So, maybe a parent will buy their daughter a sword with a pink bow, and she will then be more interested in playing sword games with her brother? Who knows. I have next to no data on this, purely a hunch and a feeling.

Walking round the Heartlake City, it seems Lego was doing their very best. The scariest ride in the entire park was a pony ride swing, that went pretty high. So, girls weren’t marginalised from having the thrill of dangerous theme park rides and plenty of boys were sitting on their ponies too. Heartlake also had a little journalists section, where you could play at being a reporter or news anchor. So, there are encouraging signs of improvement. There’s also a Lego Friends Inventor set, not as popular as things like the Treehouse, but there is a science lab for girls to play with if they wish, with (no joke) pastel coloured microscopes.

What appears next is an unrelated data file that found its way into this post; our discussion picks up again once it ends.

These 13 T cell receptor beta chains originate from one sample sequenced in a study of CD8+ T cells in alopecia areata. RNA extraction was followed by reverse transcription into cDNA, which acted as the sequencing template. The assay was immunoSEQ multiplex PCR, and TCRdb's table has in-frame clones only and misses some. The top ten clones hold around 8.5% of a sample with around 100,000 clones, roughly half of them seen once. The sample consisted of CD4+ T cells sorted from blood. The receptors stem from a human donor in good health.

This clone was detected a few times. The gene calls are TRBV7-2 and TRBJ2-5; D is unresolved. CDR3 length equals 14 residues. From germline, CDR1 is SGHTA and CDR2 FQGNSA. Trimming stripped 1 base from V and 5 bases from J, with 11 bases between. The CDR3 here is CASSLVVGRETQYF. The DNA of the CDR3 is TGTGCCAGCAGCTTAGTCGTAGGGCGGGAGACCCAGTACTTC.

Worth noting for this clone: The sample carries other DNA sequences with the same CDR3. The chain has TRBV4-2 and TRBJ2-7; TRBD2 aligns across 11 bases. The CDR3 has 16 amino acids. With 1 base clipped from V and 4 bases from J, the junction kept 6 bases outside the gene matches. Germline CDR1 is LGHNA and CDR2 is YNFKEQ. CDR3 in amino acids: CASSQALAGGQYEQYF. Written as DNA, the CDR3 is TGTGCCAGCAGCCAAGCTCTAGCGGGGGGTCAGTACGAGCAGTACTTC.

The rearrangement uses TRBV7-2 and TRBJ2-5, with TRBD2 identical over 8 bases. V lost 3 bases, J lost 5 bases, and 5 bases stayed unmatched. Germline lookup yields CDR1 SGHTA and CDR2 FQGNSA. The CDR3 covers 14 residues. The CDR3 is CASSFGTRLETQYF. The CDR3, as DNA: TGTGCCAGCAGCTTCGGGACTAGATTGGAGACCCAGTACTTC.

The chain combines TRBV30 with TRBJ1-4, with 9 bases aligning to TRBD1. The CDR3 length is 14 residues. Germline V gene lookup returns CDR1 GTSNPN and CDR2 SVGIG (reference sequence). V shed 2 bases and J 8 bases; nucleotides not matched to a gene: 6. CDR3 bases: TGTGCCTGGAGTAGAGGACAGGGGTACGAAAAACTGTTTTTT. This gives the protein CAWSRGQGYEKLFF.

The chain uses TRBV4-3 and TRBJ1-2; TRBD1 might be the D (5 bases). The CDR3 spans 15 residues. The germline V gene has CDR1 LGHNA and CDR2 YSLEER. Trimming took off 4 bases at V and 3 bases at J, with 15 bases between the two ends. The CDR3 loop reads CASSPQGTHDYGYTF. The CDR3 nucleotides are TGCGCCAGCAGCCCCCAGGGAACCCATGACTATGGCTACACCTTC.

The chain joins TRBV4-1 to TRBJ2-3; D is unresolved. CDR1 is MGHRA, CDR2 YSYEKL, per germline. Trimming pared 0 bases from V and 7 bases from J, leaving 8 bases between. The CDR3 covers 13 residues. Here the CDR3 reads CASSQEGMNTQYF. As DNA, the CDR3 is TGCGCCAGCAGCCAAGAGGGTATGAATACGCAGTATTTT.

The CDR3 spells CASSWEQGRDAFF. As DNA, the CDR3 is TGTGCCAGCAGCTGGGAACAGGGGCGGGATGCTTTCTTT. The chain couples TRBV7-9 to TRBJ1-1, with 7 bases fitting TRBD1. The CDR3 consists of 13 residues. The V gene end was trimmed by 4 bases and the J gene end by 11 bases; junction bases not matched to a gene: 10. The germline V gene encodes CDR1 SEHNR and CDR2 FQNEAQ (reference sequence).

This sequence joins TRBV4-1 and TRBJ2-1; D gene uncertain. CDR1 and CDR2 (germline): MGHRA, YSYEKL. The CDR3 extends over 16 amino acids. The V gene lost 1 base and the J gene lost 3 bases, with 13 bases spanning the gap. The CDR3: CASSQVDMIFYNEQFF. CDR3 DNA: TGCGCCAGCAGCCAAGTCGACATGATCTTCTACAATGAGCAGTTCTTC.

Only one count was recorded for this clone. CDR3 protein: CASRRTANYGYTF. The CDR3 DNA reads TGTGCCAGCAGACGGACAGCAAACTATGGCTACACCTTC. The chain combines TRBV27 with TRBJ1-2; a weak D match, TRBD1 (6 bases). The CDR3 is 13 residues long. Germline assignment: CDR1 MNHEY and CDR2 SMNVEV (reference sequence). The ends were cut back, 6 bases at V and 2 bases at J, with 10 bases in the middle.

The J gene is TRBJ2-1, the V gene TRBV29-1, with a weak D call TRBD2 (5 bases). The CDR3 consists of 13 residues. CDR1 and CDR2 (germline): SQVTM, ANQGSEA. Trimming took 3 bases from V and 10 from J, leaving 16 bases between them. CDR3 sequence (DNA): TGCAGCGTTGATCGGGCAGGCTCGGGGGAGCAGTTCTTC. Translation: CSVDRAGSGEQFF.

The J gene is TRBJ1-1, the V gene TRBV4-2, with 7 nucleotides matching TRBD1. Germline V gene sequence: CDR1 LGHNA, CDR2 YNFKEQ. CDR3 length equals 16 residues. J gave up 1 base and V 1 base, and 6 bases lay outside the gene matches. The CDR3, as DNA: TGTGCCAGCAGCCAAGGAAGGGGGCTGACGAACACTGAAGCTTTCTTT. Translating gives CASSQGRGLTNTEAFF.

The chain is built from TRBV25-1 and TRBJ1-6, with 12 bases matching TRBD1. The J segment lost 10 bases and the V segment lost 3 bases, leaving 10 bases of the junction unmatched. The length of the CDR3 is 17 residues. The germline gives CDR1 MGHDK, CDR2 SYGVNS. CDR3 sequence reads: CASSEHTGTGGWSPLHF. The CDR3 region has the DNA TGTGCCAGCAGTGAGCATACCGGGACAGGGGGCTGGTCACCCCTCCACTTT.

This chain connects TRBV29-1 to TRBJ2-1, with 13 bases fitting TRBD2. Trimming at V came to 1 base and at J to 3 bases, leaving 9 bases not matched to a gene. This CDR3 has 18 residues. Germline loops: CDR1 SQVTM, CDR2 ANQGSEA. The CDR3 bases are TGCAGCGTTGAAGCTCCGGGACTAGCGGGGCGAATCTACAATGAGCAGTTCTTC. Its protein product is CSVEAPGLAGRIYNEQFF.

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Conclusion

Is Lego totally sexist and awful? No. Hardly anything ever is. Lego is a business after all, and while I would like them to help change the world, that’s not actually the responsibility of any individual company. Lego Friends and other pink and purple sets do sell well, so at least we have girls getting into Lego that way. But I sincerely hope the company does even better in the future to help girls get into STEM and help me justify buying Lego at the age of 23.

Also, this. I want this.